So, to my childhood.
I was born when FDR was president, just a few months before Pearl Harbor. My dad joined the Marines in 1943 and my mom was scared to death that German paratroopers would descend on us there in Ohio.
As laughable as that seems now, we were living next to a huge artillery proving ground, Camp Perry, in a small town on Lake Eire. That’s where I grew up, shuttling back and forth between Port Clinton and Toledo until I was 10 and we moved to Arizona. My mom and dad had divorced in 1946 and my dad, who had passed through Phoenix on his way to the South Pacific, told my mom jobs were to be had there. What we didn’t know was that houses were to be had, too, brand new houses that even a secretary raising her son by herself could afford.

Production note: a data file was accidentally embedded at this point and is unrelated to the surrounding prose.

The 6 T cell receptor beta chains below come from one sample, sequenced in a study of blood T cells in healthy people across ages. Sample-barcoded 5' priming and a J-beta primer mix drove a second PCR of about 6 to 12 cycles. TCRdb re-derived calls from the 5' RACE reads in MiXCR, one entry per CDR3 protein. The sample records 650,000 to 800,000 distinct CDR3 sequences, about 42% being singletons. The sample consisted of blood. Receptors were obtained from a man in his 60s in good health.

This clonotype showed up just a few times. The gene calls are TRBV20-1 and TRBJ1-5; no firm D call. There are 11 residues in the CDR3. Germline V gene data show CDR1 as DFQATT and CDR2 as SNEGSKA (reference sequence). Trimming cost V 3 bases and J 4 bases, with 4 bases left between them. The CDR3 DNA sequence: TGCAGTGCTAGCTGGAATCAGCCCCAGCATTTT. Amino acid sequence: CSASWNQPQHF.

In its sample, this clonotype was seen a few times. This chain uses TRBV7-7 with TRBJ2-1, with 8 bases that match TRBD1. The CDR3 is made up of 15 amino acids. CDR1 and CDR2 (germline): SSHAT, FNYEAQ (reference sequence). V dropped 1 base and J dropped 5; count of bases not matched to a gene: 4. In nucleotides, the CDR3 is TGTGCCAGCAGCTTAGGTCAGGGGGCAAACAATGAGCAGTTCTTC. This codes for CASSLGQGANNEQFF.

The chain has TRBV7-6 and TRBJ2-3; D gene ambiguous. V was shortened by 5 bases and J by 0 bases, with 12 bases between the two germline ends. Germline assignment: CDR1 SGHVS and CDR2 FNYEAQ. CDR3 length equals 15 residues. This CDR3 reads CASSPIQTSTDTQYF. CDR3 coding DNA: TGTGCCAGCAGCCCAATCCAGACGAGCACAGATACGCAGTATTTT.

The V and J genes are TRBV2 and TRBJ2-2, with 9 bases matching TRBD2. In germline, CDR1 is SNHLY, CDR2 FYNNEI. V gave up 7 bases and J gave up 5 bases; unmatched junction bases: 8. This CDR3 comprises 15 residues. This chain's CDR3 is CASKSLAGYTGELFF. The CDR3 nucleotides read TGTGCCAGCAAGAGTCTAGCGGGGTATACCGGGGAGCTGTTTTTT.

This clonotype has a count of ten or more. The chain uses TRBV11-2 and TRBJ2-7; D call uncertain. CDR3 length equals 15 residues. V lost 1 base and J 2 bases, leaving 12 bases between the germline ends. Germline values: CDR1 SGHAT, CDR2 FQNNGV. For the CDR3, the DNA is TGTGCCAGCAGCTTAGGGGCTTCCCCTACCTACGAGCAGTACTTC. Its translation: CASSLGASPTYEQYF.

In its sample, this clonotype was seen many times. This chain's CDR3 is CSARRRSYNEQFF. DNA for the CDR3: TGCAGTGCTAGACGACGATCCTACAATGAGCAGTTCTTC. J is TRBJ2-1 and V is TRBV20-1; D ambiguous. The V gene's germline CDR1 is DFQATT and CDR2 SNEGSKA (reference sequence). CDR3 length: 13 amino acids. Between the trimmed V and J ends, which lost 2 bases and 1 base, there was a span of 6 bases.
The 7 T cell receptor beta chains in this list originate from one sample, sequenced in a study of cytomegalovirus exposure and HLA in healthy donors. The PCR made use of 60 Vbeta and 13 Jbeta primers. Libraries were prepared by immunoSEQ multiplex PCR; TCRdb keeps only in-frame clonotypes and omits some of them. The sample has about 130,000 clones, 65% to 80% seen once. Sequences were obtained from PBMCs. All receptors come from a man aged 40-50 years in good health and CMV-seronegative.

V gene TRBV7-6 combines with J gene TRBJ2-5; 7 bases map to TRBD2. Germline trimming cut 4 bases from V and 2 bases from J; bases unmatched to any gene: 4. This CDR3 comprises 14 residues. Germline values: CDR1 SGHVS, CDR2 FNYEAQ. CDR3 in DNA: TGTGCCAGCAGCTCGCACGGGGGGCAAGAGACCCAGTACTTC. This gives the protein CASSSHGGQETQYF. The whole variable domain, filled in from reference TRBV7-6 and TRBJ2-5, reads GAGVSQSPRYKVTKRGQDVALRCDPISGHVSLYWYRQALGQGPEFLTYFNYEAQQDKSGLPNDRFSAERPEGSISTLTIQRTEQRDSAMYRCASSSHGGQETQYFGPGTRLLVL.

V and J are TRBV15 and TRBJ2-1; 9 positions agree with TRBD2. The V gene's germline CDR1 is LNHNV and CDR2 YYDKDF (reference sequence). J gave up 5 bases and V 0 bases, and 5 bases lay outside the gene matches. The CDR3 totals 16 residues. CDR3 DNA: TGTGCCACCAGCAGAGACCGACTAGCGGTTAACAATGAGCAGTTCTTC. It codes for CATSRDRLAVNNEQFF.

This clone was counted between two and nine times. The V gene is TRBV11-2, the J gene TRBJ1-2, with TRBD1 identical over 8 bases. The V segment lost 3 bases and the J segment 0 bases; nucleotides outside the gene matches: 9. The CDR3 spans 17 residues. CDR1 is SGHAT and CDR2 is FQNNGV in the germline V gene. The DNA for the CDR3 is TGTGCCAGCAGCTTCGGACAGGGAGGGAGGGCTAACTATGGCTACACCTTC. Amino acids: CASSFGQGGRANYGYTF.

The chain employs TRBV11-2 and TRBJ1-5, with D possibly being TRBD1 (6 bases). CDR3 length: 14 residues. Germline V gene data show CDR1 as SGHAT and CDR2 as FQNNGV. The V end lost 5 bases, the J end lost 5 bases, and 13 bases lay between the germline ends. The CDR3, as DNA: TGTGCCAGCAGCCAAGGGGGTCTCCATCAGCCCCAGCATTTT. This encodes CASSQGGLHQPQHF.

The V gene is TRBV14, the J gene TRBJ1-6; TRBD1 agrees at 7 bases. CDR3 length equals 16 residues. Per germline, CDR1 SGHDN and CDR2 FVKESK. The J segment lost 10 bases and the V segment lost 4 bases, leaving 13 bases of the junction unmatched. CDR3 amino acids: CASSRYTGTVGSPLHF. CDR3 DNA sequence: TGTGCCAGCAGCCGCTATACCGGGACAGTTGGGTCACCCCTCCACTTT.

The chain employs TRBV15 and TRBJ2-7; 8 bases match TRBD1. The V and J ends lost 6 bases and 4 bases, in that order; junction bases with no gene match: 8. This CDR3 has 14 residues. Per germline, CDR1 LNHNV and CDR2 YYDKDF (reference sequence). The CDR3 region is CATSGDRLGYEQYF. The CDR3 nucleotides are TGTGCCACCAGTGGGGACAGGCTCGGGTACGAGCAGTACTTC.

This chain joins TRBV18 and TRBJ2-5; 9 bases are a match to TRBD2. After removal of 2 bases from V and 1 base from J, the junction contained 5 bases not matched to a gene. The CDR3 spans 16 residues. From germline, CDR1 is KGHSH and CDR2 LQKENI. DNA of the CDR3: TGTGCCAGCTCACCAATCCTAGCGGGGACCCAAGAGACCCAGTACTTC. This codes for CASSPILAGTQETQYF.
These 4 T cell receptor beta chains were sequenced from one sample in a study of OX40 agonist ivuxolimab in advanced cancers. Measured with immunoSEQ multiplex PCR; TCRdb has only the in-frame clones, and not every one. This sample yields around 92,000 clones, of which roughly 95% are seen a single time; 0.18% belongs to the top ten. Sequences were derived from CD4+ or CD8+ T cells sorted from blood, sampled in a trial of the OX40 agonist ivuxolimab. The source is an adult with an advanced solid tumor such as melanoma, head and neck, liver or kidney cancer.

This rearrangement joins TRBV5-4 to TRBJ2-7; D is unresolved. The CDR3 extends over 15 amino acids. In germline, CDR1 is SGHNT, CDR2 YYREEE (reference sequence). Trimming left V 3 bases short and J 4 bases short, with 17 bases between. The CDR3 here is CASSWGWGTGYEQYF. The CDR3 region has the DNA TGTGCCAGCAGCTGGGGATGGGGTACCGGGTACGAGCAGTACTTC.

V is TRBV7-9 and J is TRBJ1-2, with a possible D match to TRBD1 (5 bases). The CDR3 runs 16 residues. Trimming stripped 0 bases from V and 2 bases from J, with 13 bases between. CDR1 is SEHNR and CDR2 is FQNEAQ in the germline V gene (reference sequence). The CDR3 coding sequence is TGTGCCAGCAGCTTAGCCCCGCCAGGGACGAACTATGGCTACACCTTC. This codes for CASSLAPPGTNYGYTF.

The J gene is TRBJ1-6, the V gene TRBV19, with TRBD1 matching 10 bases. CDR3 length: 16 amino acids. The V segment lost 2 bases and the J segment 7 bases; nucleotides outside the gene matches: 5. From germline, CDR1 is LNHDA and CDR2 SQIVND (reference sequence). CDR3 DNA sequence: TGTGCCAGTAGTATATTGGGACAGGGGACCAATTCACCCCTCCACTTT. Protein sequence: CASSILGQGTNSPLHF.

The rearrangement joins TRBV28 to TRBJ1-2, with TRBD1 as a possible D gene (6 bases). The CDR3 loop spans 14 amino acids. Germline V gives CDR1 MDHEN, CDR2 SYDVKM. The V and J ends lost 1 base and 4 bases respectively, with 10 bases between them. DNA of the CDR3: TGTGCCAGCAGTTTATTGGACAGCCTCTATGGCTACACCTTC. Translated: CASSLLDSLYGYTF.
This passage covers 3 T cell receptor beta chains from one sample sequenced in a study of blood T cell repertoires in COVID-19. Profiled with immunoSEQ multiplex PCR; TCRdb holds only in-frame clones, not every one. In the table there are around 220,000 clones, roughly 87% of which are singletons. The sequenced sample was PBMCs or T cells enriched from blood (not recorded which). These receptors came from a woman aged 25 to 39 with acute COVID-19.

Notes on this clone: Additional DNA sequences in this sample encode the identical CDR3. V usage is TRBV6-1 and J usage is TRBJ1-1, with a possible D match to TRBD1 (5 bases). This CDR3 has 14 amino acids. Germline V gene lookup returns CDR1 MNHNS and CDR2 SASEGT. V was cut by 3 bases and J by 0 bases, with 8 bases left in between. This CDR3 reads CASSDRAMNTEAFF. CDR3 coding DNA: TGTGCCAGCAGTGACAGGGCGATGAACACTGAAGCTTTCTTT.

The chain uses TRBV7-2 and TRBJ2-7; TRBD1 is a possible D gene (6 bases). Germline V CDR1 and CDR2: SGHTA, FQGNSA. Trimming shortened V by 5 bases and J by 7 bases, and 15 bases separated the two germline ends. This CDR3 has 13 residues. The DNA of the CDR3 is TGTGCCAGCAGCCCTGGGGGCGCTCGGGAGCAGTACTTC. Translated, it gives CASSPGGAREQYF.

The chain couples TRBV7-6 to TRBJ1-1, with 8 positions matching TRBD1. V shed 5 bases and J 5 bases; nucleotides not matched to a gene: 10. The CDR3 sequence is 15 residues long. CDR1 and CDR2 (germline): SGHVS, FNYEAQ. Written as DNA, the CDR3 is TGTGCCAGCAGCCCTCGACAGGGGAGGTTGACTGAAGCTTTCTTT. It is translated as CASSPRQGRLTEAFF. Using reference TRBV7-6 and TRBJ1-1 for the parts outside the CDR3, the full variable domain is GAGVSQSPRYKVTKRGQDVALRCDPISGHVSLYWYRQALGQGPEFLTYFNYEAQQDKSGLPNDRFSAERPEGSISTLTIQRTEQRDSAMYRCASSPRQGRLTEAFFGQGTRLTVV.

To the conditions. We had always lived in rooms, i.e. we’d rent a bedroom and I would be cared for by whoever we roomed with. I therefore passed through a lot of different homes and different schools. I had gone to 4 schools by the time we got to Phoenix. There I entered one school for 2 years when we had to return to Ohio b/c of work shortages in AZ. There I went to 2 schools in 7th grade, went to San Diego to be with my dad for one semester, returned to Ohio, then, with my mom’s remarriage, moved to Texas, then Alabama, and finally back to AZ. With all that I had attended a total of eleven schools by the time I graduated.
I never had it tough. I did work as a pin-setter in my uncle’s bowling alley in Port Clinton when I was eleven (a picture of 4 boys in front of the bowling alley appears on the fly-leaf of the hardback version of Robert Putnam’s Bowling Alone, an influential book on sociology; Bob was a boy I remembered from Port Clinton High School). I worked briefly scamming businesses for a boiler room operation my dad got me a job in when I was 13 – good experience working with all the drunks and con men, working the phones. Later in life, whenever I took a sales job, I was good at it.